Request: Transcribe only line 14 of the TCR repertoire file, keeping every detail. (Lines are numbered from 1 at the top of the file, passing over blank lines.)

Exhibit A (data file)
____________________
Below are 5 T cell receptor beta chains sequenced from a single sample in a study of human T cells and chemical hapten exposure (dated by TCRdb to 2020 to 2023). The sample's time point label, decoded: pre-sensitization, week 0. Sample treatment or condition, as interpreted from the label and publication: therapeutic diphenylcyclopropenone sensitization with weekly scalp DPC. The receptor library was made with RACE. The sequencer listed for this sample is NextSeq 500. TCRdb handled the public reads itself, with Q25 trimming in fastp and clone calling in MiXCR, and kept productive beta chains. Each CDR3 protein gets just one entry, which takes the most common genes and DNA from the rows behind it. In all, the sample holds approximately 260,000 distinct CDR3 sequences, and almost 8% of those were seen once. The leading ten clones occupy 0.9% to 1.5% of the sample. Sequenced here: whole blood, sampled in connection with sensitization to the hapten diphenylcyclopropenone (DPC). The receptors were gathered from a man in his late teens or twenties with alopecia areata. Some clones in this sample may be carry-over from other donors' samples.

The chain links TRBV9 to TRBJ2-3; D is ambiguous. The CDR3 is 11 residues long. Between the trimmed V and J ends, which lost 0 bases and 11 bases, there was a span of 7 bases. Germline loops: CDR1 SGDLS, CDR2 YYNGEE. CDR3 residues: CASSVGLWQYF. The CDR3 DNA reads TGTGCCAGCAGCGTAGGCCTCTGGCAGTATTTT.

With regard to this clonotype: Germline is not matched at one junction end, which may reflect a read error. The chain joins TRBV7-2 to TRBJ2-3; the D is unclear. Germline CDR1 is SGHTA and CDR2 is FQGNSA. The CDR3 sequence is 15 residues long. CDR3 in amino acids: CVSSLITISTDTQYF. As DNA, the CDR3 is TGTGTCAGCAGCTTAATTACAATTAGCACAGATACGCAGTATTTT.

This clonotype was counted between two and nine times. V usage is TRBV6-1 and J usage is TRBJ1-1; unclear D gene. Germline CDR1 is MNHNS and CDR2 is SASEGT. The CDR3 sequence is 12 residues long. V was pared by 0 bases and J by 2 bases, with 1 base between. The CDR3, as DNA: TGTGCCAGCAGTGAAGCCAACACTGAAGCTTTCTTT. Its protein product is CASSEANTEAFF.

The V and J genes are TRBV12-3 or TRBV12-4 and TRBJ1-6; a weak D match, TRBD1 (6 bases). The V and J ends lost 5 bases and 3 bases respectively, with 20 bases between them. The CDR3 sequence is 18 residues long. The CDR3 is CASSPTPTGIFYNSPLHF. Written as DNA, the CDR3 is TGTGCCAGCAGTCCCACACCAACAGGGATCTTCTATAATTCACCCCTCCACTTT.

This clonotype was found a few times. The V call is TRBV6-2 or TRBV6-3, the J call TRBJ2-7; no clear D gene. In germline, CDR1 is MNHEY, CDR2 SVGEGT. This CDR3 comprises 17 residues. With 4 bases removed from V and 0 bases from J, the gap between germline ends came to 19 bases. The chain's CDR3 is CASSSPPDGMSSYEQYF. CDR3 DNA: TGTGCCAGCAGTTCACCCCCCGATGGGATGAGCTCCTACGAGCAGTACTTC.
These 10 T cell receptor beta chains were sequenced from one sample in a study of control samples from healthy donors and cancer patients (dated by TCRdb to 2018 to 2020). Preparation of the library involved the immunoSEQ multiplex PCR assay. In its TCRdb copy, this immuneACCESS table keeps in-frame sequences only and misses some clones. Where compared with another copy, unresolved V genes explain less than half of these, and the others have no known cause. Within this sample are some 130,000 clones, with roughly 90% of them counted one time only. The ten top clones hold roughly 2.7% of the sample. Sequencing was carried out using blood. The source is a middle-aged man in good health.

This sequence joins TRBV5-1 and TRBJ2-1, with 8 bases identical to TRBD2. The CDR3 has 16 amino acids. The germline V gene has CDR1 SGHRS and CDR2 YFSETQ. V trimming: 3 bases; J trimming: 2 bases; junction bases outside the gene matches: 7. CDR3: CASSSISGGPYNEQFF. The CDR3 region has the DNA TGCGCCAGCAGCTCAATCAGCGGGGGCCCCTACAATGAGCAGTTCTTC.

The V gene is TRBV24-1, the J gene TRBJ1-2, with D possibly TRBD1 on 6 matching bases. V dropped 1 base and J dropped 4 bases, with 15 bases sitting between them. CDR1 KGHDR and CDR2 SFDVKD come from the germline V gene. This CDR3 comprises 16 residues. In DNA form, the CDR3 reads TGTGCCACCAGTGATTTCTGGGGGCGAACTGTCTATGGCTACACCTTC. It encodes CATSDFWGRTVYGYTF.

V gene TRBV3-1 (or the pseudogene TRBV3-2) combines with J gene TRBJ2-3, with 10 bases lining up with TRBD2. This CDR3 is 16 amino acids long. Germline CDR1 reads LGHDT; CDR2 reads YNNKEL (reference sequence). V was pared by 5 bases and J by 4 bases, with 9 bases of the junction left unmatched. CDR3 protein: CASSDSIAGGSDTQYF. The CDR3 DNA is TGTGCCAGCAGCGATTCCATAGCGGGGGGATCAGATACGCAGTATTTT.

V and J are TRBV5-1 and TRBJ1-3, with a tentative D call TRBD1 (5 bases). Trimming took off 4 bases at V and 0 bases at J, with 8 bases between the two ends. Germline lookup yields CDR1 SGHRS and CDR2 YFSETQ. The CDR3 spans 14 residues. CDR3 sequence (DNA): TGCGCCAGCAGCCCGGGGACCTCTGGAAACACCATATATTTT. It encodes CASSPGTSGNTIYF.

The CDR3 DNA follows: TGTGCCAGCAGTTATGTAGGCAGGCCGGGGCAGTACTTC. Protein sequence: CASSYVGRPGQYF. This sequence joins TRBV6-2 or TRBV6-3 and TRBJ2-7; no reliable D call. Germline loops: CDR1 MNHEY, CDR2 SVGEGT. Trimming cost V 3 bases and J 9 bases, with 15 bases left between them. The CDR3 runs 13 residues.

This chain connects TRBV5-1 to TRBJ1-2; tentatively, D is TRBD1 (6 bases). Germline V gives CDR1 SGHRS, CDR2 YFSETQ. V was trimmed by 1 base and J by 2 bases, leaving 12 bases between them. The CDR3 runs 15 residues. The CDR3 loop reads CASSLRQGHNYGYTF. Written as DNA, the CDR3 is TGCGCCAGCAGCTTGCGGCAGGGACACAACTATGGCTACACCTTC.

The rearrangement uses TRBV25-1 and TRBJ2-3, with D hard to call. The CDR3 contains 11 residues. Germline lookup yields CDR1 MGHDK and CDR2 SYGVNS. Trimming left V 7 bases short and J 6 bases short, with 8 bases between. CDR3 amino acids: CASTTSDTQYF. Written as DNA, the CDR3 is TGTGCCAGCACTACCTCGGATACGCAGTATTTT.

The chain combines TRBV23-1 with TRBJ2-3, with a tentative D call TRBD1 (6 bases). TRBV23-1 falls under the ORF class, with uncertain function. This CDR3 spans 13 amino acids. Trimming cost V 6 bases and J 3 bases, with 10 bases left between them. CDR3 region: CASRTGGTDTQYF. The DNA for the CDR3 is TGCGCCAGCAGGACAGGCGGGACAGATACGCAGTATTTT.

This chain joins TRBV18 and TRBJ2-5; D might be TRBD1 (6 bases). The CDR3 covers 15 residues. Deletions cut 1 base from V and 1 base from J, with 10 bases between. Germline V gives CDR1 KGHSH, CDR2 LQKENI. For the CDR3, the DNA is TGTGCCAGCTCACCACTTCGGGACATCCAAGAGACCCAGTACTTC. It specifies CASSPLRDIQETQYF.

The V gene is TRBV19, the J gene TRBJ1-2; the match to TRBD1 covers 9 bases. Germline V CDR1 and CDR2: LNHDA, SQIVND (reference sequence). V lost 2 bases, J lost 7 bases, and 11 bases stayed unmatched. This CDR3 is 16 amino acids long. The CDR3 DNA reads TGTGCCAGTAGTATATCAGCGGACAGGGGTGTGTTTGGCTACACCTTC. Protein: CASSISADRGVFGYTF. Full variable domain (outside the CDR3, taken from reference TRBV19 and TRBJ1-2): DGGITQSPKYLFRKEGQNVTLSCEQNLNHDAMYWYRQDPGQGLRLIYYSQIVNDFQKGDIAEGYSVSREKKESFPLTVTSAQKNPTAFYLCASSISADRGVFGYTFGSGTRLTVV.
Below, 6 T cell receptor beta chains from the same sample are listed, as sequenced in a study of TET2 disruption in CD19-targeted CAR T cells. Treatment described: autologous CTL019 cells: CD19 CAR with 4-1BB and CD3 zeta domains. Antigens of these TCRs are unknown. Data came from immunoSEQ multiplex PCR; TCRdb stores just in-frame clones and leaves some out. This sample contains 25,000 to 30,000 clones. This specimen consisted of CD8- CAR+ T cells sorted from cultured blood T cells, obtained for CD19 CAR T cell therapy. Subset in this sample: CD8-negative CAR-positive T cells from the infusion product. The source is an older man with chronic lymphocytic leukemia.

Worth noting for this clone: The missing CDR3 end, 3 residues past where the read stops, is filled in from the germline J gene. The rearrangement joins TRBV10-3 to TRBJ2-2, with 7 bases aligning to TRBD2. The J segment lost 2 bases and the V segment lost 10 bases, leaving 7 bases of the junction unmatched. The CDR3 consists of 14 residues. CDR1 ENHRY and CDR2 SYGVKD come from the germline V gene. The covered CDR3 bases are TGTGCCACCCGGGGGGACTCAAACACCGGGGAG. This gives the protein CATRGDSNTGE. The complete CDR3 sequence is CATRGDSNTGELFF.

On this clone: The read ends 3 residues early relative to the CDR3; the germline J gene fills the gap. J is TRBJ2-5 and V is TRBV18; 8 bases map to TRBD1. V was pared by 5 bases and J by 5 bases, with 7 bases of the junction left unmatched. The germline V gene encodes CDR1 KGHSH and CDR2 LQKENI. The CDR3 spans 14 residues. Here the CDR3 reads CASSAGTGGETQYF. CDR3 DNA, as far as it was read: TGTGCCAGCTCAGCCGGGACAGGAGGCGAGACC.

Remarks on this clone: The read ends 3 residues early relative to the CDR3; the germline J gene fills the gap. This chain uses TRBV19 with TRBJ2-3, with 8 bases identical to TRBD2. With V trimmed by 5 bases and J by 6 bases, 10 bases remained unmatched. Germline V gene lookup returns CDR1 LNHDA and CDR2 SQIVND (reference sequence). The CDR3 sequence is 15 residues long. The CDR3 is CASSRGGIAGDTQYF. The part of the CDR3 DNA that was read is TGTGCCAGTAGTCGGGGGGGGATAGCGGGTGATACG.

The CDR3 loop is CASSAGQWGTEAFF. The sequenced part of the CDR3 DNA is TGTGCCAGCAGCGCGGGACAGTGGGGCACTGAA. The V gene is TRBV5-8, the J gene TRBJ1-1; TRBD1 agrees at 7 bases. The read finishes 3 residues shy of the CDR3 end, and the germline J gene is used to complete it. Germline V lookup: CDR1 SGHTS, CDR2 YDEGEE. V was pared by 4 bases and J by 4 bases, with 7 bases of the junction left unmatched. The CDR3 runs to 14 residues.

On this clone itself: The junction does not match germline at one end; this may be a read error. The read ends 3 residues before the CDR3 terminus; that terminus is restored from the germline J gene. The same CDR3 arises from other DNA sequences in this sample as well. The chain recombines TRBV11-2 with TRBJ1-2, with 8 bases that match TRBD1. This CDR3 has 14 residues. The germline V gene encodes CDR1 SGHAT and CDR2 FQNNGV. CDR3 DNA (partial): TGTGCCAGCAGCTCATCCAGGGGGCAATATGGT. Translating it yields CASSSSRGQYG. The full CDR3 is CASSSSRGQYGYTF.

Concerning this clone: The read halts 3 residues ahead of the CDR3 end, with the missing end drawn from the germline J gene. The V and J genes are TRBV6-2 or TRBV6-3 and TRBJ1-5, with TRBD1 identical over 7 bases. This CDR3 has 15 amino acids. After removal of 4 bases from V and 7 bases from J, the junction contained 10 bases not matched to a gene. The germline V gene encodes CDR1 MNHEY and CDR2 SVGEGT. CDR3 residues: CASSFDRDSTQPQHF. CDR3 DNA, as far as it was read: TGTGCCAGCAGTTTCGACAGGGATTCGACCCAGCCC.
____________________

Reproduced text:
The rearrangement uses TRBV25-1 and TRBJ2-3, with D hard to call. The CDR3 contains 11 residues. Germline lookup yields CDR1 MGHDK and CDR2 SYGVNS. Trimming left V 7 bases short and J 6 bases short, with 8 bases between. CDR3 amino acids: CASTTSDTQYF. Written as DNA, the CDR3 is TGTGCCAGCACTACCTCGGATACGCAGTATTTT.